The eighties would mark the frenzied return of the race for power and performance in automobile production, with, by the beginning of the nineties several short production run models capable of reproducing the performances of their track versions appearing on the market. Eager to capitalize on this trend, McLaren set out to out-do rival constructors with its own, record-breaking road model.
With victory in the Formula 1 world constructors championship 1988 would be the pinnacle in the collaboration between McLaren and Honda. That year, the team would win every single Grand Prix meeting except for the Italian Grand Prix at Monza, with the rivalry between the team's two drivers Alain Prost and Ayrton Senna dominating the narrative of the season.
The following few years would confirm the domination of the team, who would go on to win the world title in 1989, 1990 and 1991. At this point, McLaren's ambition spilled-over onto the road as the all-conquering racing team decided to develop a road worthy automobile that was capable of reaching extreme speeds, in the mould of the incredible XJ 220, which in 1991 became the fastest GT in the world with a top speed of over 211 mph.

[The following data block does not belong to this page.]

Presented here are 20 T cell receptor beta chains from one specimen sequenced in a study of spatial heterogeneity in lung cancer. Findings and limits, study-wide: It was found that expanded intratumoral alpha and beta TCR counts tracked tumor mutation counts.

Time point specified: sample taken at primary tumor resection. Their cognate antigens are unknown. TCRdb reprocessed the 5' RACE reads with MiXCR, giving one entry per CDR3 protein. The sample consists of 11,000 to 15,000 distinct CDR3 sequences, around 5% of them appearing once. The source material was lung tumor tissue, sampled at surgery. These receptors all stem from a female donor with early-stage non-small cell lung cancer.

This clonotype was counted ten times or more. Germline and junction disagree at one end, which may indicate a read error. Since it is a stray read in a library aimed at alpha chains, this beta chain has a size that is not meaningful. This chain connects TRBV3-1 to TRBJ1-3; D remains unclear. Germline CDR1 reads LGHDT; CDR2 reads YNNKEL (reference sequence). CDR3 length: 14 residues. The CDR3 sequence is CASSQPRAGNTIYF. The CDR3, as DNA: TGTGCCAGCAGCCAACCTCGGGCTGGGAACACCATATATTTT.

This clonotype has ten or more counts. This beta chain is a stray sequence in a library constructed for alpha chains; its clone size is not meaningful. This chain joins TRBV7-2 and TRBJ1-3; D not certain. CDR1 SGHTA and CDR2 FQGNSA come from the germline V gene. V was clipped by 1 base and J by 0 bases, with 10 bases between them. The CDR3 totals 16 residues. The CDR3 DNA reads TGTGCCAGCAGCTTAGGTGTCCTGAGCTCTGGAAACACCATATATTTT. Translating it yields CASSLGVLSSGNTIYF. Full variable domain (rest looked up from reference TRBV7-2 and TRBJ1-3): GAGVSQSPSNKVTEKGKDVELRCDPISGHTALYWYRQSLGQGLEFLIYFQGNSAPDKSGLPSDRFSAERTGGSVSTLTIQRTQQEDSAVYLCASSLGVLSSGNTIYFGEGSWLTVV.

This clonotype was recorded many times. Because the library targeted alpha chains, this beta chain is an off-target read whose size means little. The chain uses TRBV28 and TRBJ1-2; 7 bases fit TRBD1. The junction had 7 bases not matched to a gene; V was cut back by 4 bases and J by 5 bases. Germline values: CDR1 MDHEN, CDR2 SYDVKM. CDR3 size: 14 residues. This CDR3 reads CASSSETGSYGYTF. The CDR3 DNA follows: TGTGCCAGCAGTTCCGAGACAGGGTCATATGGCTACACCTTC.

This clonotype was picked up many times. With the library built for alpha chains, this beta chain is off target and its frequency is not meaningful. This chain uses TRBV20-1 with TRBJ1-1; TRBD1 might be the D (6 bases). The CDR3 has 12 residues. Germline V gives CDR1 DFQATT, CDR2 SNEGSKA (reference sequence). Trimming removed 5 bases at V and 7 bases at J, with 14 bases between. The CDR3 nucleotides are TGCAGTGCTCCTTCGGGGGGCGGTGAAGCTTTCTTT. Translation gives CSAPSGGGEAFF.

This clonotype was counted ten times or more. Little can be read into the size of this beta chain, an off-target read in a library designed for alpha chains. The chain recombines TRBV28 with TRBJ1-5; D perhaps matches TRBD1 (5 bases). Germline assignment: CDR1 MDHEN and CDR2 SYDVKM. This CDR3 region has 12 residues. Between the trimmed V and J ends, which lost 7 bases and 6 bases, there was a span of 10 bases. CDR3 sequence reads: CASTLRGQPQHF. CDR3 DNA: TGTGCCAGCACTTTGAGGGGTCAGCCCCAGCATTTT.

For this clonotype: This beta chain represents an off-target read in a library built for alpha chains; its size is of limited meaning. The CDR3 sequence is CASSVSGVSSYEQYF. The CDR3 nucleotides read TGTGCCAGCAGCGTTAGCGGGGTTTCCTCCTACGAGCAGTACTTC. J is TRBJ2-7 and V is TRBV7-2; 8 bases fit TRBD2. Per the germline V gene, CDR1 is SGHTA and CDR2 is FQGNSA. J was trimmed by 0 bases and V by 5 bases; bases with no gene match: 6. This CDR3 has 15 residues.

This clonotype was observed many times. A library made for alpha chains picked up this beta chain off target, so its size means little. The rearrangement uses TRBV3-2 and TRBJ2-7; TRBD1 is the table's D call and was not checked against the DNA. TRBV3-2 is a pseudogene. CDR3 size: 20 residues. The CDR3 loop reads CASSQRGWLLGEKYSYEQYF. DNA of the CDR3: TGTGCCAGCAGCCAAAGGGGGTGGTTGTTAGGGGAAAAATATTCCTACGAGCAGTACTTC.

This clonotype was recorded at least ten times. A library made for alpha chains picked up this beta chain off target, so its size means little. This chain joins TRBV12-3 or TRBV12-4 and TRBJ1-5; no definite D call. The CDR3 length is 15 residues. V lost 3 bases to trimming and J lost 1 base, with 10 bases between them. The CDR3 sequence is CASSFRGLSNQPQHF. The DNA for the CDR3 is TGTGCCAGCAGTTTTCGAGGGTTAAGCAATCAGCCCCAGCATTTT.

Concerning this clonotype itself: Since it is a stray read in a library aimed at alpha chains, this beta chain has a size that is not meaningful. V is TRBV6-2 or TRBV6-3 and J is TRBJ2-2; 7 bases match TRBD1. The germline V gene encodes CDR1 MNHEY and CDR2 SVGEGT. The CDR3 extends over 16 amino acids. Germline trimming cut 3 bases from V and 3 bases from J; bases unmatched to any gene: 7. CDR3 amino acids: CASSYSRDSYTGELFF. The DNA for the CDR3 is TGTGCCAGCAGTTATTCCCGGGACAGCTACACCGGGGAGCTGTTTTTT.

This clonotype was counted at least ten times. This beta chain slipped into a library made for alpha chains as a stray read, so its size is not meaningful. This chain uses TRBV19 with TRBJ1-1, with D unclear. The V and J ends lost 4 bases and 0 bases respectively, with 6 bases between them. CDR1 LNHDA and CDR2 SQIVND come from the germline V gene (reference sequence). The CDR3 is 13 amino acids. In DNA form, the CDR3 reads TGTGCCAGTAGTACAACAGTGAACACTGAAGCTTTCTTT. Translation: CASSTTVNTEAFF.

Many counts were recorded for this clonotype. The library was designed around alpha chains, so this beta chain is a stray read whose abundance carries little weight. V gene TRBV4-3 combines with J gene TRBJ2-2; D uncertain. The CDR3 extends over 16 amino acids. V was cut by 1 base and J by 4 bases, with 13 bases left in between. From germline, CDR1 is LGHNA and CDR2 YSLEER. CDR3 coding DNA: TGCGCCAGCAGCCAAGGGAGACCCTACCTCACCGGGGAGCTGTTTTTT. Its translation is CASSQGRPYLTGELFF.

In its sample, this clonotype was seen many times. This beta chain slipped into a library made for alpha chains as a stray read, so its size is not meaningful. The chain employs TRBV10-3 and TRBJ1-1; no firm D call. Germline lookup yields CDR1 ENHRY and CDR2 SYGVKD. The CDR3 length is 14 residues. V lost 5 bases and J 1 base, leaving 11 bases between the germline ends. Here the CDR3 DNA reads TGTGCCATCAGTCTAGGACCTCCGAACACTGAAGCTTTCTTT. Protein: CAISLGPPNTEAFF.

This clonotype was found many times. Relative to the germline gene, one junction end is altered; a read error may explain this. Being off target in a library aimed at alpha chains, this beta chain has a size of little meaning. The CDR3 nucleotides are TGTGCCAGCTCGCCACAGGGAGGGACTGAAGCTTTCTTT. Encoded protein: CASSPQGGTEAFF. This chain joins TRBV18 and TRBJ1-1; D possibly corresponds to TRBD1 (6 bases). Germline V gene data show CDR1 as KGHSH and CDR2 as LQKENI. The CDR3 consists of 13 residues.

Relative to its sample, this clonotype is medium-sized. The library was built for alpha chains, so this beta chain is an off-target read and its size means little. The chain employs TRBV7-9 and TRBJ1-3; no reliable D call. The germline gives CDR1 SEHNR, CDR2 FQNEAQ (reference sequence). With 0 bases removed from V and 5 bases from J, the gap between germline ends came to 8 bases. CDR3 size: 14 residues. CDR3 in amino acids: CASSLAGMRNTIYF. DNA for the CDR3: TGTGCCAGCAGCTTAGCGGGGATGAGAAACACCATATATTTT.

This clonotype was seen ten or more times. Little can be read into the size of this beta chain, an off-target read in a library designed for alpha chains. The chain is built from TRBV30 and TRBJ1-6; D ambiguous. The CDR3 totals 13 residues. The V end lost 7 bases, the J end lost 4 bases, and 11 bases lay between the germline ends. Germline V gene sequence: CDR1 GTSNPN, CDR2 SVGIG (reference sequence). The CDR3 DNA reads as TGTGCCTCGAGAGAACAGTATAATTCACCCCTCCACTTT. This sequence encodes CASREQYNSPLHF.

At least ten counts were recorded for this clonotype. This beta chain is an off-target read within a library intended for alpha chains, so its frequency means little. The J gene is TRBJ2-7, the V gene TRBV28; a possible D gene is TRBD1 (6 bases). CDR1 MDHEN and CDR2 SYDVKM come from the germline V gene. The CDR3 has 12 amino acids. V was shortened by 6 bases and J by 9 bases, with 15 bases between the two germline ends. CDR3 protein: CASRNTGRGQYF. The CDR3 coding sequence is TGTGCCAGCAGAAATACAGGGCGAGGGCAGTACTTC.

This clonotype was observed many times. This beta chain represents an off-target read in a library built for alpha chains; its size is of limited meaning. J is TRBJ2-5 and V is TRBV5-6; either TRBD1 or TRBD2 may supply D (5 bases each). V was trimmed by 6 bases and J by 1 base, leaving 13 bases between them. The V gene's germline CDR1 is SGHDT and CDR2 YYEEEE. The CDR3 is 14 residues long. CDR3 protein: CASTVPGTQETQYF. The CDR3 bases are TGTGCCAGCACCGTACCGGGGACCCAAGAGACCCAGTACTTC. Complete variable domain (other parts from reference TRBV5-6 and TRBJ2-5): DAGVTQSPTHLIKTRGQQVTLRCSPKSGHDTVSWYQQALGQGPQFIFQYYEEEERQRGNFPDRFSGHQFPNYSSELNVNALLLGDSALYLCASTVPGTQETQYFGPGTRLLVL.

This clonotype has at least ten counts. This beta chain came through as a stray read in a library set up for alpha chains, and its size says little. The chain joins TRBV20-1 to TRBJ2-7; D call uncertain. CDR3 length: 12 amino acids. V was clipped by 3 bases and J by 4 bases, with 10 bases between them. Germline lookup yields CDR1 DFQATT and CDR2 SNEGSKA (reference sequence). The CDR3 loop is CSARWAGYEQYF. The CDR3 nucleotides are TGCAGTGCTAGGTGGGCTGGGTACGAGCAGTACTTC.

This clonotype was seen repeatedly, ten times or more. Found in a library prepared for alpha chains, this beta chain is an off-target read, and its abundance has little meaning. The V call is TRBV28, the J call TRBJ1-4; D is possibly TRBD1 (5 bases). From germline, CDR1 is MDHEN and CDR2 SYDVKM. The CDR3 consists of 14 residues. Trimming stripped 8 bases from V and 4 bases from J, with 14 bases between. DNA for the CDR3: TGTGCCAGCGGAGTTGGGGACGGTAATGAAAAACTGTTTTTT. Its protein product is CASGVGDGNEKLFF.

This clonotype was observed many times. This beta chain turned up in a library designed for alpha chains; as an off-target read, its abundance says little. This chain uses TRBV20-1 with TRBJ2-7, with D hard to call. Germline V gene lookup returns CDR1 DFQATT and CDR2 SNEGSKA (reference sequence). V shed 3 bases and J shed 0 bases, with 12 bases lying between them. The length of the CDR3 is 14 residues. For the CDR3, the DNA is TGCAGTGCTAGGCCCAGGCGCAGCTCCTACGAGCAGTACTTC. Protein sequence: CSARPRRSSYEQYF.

The project was born from a chance discussion during a meeting in Milan between Mansour Ojjeh and Ron Dennis, the company's two principal share-holders and Gordon Murray, the firm's technical director. It is also this meeting that saw the birth of the McLaren Cars Ltd subsidiary, later to be renamed as McLaren Automotive. The newly founded firm would be based at a Woking factory, purpose-built for the development and production of GT automobiles.
To be continued...